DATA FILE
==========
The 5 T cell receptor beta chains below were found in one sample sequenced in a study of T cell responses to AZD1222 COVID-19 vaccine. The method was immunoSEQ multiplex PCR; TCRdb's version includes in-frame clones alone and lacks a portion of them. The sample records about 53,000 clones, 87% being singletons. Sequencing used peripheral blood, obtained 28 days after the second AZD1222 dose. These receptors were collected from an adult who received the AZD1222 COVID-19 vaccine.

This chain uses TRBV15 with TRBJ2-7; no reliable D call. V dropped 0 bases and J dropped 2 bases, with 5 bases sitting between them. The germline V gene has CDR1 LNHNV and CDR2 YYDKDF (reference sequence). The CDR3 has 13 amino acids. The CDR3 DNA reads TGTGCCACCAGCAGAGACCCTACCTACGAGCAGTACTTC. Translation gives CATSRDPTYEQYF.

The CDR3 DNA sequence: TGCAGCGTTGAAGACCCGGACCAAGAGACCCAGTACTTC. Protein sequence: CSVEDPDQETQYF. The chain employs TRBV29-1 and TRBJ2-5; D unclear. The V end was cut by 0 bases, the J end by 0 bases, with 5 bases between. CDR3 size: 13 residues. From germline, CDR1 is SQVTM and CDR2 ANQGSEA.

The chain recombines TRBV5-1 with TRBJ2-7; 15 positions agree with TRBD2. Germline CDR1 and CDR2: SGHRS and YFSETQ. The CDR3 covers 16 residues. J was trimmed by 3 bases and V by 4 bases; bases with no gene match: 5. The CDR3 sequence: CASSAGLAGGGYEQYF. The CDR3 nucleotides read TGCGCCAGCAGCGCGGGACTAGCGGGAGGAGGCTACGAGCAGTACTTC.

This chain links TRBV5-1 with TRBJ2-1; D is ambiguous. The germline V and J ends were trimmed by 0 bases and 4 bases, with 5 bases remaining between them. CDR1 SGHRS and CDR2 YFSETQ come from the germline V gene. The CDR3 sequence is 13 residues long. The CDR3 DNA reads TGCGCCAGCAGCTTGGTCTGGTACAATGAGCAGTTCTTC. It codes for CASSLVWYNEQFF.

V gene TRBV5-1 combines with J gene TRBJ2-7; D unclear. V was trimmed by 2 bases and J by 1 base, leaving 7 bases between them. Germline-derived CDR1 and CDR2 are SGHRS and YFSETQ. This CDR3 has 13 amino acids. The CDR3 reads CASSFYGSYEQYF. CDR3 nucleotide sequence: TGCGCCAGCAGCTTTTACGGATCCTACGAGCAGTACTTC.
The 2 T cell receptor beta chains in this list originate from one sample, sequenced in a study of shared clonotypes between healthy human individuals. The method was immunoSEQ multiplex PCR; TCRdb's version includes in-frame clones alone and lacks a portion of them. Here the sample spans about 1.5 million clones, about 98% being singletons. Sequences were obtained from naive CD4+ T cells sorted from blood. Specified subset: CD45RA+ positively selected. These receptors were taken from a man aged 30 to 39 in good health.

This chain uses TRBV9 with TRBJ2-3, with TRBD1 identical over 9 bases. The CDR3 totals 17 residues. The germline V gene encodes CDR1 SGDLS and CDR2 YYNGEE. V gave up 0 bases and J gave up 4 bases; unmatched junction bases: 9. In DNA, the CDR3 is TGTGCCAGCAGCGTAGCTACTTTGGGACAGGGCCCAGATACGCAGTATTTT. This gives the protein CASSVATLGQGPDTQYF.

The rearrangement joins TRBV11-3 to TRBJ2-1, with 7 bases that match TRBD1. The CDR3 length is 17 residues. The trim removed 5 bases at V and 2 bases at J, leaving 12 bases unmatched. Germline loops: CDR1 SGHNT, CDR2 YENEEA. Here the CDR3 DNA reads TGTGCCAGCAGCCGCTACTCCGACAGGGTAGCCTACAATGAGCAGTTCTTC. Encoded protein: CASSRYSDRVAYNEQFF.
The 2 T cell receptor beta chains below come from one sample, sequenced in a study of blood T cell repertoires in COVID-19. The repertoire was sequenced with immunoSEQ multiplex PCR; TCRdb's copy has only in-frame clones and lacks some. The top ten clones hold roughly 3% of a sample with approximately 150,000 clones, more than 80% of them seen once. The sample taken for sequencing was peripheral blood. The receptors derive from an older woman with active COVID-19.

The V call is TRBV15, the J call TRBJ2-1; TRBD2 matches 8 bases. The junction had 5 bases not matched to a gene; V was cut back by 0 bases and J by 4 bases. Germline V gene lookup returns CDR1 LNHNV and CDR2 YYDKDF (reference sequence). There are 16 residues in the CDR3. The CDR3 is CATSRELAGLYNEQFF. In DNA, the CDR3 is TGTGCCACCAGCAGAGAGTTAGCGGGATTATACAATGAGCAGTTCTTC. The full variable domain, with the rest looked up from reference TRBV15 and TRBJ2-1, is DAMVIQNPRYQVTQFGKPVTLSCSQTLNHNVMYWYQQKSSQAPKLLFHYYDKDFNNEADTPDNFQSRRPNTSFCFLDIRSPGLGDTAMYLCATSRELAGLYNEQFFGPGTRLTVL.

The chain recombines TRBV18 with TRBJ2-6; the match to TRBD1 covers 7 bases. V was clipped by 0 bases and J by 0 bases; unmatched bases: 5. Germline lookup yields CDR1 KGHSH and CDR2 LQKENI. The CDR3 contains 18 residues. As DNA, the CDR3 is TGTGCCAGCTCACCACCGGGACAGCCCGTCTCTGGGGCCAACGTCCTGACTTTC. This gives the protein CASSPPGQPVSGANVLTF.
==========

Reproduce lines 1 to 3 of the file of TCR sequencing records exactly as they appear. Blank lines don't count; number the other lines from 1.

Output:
The 5 T cell receptor beta chains below were found in one sample sequenced in a study of T cell responses to AZD1222 COVID-19 vaccine. The method was immunoSEQ multiplex PCR; TCRdb's version includes in-frame clones alone and lacks a portion of them. The sample records about 53,000 clones, 87% being singletons. Sequencing used peripheral blood, obtained 28 days after the second AZD1222 dose. These receptors were collected from an adult who received the AZD1222 COVID-19 vaccine.

This chain uses TRBV15 with TRBJ2-7; no reliable D call. V dropped 0 bases and J dropped 2 bases, with 5 bases sitting between them. The germline V gene has CDR1 LNHNV and CDR2 YYDKDF (reference sequence). The CDR3 has 13 amino acids. The CDR3 DNA reads TGTGCCACCAGCAGAGACCCTACCTACGAGCAGTACTTC. Translation gives CATSRDPTYEQYF.

The CDR3 DNA sequence: TGCAGCGTTGAAGACCCGGACCAAGAGACCCAGTACTTC. Protein sequence: CSVEDPDQETQYF. The chain employs TRBV29-1 and TRBJ2-5; D unclear. The V end was cut by 0 bases, the J end by 0 bases, with 5 bases between. CDR3 size: 13 residues. From germline, CDR1 is SQVTM and CDR2 ANQGSEA.